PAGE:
A note for those thinking about switching
If you are considering switching to a smartphone, I implore you to buy the best and latest available option. If you are purchasing a phone on contract, this is the most important thing to take into account. The fact of the matter is you will likely be paying more than $1000 over the course of a two-year contract. Saving $50 to get a phone that is already a year old will just cause headaches six months (or less) down the road. At best, you can expect updates to your smartphone’s software for 18 months after it’s released. As a rule of thumb, try not to purchase a phone more than six months after its initial release.
You are now fully connected – but don’t set the expectation of availability. Your new device provides access to the entire world at your fingertips – don’t let others think it means they have full access to your time and attention. Set that expectation early and firmly. But there is more to owning a smartphone than an all-access pass to the information super highway. Follow the guide below to get the most out of your new device.
Battery life is going to be one of the biggest changes. Even with light use, the best you should expect from a smartphone today is two days of battery on a full charge. Modern smartphones are able to manage their power fairly well, so don’t worry too much about leaving Wi-Fi, GPS, or Bluetooth on. However, if you do not use these features (I suggest always leaving Wi-Fi and GPS on for the best balance of features and convenience), you may want to turn them off, or see how they affect your battery life. Each phone, carrier, and coverage area is different, so your mileage may vary. However, the (likely) big screen is the biggest battery hog. It goes without saying, the longer your screen is on (i.e., being used), the less your battery will last. Try using a lower brightness setting, or better yet, set it to Auto. Don’t ever install a “task killer.” There was a time for those several years ago, but they are completely unnecessary today.
Data data data
You never had to keep tabs on data before – it’s a lot like keeping track of text messages. Set warnings on the built-in data manager on your phone and regularly check your carrier’s information (the carrier’s number is the most important, as it is the one charging you for use). 2 GB is more than enough for 95% of people. We live in a world where Wi-Fi is around us for the majority of our days. Leave Wi-Fi on and connected to trusted networks (work, home, friend’s house). It will not only help conserve your data allotment, but will also save on battery life. The 4G radios in today’s smartphones drain the phone’s power very quickly, so staying on Wi-Fi can make a significant improvement. Don’t worry about missing calls – it’s still listening for those.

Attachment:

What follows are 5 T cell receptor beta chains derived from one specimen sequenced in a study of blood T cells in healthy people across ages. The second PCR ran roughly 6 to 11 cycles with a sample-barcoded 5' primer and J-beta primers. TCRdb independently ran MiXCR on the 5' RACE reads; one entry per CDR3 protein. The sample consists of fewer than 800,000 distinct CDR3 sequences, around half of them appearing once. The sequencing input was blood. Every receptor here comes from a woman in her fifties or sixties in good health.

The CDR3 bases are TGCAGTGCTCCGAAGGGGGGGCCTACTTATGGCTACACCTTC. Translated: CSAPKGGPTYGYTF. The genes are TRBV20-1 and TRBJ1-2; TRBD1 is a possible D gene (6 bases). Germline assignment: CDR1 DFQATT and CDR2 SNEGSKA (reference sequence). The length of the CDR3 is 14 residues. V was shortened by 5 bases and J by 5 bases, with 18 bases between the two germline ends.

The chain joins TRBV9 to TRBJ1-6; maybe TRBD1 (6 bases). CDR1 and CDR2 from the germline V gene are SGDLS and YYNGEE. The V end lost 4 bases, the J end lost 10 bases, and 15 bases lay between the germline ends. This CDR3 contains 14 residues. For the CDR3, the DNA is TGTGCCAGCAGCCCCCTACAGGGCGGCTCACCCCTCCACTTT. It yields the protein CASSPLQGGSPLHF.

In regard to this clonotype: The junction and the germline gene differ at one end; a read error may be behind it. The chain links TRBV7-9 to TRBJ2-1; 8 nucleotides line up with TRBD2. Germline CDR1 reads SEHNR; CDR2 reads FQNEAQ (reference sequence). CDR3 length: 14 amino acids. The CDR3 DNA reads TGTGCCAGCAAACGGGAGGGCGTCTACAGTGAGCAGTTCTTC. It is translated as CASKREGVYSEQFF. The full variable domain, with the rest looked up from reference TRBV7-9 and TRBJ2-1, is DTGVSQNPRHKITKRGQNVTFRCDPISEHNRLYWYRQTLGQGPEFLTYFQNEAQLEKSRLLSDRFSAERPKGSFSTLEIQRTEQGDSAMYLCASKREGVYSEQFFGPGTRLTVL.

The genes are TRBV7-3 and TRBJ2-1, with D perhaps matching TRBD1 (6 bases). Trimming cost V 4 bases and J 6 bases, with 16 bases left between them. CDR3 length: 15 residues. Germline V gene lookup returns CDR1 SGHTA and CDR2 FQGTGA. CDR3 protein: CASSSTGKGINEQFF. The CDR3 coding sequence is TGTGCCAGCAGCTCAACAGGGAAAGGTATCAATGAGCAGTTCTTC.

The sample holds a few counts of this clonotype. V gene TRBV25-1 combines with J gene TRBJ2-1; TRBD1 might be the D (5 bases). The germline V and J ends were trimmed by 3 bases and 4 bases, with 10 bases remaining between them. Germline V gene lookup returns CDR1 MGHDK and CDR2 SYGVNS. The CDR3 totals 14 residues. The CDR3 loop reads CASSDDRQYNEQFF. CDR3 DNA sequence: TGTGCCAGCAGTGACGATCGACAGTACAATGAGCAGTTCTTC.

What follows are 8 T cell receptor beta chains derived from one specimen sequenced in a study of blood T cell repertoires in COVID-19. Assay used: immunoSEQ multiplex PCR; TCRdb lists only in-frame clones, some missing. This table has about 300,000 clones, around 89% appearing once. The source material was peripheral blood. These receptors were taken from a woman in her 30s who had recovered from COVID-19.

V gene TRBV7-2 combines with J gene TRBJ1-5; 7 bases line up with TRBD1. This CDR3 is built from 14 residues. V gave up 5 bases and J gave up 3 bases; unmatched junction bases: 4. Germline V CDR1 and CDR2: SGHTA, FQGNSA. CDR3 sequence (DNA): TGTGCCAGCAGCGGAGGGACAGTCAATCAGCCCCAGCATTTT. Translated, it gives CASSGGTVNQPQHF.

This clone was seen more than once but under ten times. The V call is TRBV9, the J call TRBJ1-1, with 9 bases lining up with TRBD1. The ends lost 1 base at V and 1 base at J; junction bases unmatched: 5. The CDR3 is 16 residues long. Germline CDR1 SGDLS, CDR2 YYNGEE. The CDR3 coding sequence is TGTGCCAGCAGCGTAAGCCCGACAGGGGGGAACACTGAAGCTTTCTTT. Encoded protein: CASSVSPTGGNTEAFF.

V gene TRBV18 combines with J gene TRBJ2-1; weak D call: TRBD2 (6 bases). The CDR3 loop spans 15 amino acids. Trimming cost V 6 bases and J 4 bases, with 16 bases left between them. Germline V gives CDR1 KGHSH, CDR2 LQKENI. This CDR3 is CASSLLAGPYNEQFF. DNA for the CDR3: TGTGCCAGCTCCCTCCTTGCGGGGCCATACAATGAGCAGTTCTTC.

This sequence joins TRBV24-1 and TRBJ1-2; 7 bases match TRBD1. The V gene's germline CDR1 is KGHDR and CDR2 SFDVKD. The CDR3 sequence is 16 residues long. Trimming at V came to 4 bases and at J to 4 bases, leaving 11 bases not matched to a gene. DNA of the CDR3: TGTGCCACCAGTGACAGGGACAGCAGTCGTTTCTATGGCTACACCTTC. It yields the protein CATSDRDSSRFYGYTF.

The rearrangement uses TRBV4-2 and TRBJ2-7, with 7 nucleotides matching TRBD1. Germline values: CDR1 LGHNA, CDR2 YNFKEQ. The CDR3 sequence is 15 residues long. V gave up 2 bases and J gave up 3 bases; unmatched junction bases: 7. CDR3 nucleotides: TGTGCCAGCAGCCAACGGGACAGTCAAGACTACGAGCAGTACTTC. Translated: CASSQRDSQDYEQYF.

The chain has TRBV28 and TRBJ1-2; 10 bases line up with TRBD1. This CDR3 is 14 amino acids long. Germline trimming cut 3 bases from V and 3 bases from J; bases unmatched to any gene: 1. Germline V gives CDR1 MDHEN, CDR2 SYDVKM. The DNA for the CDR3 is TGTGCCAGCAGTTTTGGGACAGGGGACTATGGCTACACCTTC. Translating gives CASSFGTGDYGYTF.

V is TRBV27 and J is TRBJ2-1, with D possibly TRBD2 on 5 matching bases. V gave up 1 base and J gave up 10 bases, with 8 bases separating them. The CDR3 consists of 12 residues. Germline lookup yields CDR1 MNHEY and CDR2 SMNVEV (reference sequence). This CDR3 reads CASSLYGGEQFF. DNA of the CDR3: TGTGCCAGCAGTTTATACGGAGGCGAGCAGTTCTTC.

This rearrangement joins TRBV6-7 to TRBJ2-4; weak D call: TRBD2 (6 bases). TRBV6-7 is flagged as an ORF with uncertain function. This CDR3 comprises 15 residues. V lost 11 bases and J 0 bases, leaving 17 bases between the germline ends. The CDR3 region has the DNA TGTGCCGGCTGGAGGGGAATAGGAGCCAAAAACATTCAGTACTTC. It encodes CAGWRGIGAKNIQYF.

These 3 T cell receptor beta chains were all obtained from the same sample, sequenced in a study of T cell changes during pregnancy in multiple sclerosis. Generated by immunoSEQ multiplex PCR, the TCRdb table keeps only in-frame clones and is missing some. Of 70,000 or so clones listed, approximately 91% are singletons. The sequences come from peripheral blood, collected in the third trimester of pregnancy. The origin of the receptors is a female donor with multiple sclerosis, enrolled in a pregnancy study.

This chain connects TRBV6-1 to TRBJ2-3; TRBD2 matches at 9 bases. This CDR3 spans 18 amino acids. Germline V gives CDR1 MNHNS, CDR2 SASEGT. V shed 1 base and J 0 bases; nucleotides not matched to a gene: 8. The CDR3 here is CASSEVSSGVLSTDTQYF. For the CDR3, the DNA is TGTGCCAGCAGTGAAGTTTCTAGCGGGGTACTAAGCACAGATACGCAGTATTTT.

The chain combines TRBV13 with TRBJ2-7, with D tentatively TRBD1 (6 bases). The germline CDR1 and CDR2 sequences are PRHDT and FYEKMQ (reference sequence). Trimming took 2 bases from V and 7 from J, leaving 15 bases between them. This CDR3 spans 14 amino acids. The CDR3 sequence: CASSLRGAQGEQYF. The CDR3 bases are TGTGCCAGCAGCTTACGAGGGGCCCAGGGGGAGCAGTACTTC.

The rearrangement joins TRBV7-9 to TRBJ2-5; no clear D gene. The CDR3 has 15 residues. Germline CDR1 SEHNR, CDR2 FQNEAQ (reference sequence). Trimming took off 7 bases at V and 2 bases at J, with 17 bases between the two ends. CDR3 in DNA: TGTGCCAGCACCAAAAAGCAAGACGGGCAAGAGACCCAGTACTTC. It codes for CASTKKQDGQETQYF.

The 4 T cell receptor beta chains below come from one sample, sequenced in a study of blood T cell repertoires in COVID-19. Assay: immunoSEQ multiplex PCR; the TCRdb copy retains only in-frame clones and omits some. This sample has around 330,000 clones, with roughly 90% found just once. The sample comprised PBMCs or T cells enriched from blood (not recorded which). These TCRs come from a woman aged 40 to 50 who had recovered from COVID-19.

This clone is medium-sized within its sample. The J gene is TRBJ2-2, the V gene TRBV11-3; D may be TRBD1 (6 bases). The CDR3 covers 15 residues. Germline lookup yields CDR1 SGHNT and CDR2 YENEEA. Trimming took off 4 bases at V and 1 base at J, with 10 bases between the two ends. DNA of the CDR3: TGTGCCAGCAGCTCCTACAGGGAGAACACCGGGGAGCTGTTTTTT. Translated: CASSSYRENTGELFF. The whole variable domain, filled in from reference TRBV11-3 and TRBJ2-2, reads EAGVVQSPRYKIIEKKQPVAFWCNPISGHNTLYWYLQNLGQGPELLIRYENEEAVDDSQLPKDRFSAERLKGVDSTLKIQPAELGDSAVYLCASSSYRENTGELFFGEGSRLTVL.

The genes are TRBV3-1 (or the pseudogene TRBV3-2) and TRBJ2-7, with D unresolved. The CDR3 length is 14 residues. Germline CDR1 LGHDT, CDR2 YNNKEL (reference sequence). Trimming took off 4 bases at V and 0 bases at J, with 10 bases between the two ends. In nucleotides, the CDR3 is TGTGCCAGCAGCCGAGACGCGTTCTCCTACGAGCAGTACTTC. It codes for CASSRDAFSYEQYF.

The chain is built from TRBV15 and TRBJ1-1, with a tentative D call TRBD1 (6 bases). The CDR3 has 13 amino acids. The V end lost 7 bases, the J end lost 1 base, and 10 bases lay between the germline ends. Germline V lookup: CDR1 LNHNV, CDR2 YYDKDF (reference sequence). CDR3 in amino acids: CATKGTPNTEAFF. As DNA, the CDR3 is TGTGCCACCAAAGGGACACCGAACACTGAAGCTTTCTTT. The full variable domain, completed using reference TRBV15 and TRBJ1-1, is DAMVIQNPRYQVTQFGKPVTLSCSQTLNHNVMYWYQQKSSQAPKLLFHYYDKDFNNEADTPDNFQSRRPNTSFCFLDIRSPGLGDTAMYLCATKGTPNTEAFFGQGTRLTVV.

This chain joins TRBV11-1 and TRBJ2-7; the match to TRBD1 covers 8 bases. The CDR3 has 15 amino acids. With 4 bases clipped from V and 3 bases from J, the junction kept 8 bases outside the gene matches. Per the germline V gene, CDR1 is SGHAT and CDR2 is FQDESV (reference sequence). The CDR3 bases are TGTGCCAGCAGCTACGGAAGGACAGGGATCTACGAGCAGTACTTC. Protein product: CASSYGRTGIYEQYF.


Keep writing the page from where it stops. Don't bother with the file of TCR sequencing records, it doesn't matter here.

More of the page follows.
Your new device is a computer. In fact, the current iPhone has thousands of times more processing power than the Apollo 11. This means you need to treat it as such. First: update your apps. Always keep your apps up to date. On Android, you can set automatic updates on an all or per-app basis in the Play store, and you can even tell it to only do automatically updates over Wi-Fi (to conserve data). Apps are getting bigger and bigger, with many popular games clocking in at over 100 MB. The iPhone will receive automatic updating with iOS 7. If you download just 10 of these large apps after getting your first smartphone (and let’s be honest, the apps are the whole point!), you will already be halfway through your 2 GB data plan. Also make sure to apply any system updates that show up on your phone. Typically these will apply themselves after so much time, but go ahead to get all the benefits of the latest firmware version.